Ministers end A4e contract for welfare-to-work scheme
15 May 2012 Last updated at 16:03
A4e handles government contracts worth millions of pounds for welfare-to-work schemes
The government has ended a contract with welfare-to-work company A4e after deciding that continuing would be “too great a risk”, it has said.
Employment minister Chris Grayling said the Mandatory Work Activity contract to help up to 1,000 jobless people in south-east England find work would end.
The firm is the subject of a police investigation into allegations of fraud relating to government schemes.
An eighth person was arrested on Monday.
Seven others are on bail until dates in late May, June and July.
‘No evidence of fraud’
As part of its work, A4e handles government contracts worth millions of pounds for welfare-to-work schemes.
Mandatory Work Activity was launched by the government in May 2010. More than 24,000 people have been through the programme, which involves a four-week placement including maintenance work on houses, renovating furniture or supporting charities.
The scheme is aimed at getting people into a working routine if they need an additional “push” to find a job.
The Department for Work and Pensions has been auditing its commercial relationships with A4e after receiving an allegation against the company earlier this year.
Mr Grayling said: “While the team found no evidence of fraud, it identified significant weaknesses in A4e’s internal controls on the Mandatory Work Activity contract in the South East.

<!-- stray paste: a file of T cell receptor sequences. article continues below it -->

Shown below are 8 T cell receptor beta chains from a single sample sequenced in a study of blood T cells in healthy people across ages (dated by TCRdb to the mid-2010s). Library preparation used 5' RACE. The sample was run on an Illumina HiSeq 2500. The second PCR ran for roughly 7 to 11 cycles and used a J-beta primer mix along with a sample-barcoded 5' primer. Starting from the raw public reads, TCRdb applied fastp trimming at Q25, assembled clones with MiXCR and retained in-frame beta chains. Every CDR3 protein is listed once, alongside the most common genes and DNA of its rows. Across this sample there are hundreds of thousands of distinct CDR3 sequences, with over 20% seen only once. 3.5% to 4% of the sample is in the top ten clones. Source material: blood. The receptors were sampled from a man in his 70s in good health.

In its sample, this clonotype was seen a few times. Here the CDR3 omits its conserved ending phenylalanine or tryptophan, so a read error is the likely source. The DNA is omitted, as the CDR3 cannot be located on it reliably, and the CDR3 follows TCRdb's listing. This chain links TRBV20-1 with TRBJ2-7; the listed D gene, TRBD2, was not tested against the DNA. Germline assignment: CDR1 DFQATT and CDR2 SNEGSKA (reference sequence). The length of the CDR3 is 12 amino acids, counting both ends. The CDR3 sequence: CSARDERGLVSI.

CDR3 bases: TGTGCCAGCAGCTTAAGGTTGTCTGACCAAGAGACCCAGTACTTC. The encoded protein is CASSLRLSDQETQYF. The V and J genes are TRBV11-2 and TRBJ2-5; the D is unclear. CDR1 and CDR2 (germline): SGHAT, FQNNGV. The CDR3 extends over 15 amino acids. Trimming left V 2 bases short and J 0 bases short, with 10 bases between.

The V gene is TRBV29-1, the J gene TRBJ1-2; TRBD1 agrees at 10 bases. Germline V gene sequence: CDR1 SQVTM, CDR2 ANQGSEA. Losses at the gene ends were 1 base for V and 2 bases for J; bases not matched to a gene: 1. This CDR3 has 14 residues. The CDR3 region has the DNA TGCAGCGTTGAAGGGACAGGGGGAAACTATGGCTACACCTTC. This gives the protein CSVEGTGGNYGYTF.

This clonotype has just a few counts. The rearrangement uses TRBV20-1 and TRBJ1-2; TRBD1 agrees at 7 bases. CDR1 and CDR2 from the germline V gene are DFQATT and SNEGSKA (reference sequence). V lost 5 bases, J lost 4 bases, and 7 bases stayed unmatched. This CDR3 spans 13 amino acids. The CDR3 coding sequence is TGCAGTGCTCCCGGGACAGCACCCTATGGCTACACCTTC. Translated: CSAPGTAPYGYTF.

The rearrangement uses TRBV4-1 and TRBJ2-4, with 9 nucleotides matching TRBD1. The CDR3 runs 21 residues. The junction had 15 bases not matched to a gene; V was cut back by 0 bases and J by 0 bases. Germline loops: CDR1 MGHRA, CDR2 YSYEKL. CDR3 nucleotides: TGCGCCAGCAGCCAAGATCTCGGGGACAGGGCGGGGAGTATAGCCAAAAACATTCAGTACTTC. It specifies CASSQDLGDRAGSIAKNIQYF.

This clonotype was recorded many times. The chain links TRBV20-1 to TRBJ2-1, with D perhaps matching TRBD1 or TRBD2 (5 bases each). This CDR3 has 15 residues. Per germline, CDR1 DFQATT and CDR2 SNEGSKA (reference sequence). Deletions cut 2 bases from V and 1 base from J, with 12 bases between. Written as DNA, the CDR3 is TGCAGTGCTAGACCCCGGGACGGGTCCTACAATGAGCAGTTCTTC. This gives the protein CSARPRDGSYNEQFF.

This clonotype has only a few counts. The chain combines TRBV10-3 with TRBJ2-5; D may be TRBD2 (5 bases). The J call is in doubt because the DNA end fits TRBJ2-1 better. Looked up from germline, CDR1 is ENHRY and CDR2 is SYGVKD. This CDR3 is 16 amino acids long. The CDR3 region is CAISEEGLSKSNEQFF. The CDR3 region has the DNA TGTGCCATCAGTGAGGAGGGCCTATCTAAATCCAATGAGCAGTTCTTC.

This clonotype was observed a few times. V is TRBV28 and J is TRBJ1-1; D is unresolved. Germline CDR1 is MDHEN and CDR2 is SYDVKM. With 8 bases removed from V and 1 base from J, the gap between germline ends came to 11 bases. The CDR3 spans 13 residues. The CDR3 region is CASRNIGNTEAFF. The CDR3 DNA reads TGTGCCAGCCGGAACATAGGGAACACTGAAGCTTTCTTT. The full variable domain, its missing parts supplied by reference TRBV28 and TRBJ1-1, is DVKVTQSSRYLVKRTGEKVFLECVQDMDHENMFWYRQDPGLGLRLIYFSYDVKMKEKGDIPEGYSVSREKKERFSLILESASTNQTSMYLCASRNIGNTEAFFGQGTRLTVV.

“The documentation supporting payments was seriously inadequate, and in a small number the claim was erroneous. There was also a high incidence of non-compliance with other relevant guidance (including A4e’s own processes).
“The process established prior to March fell significantly short of our expectations. As a result, the department has concluded that continuing with this contract presents too great a risk and we have terminated the Mandatory Work Activity contract with A4e for the South East.”
Mr Grayling added that “contingency plans” were in place to ensure “continuity of support for participants”.
But the company welcomed the “positive findings” of the Department for Work and Pensions’ audit, and another by the Skills Funding Agency, saying: “Both confirmed they identified no evidence of fraud, systemic, attempted or otherwise, in relation to any audit completed of the contracts they hold with A4e.”
Chief executive Andrew Dutton said: “These findings demonstrate what I have always maintained to be true – that there is no place for fraud at A4e and make it clear that A4e has strong controls around its flagship contract the Work Programme.
“Our immediate task is to further enhance our controls to cement our position as a trusted provider of front-line public services.”
He added: “As a company, I recognise that we haven’t got it right all of the time, but we are committed to taking responsibility for our mistakes and remedying them.
“No other provider has undergone such a thorough and forensic review of its contracts, and the positive outcome speaks for itself – this is huge reassurance for taxpayers and our customers.”
A4e started in South Yorkshire more than 20 years ago to provide retraining to large numbers of Sheffield steelworkers who became redundant when the industry started to decline.
Its former chairman, Emma Harrison, was appointed by Prime Minister David Cameron to be the government’s “family champion” in 2010.
She resigned from that role, and the chairmanship, in February, saying she did not want the “media focus on me to be any distraction for A4e”.
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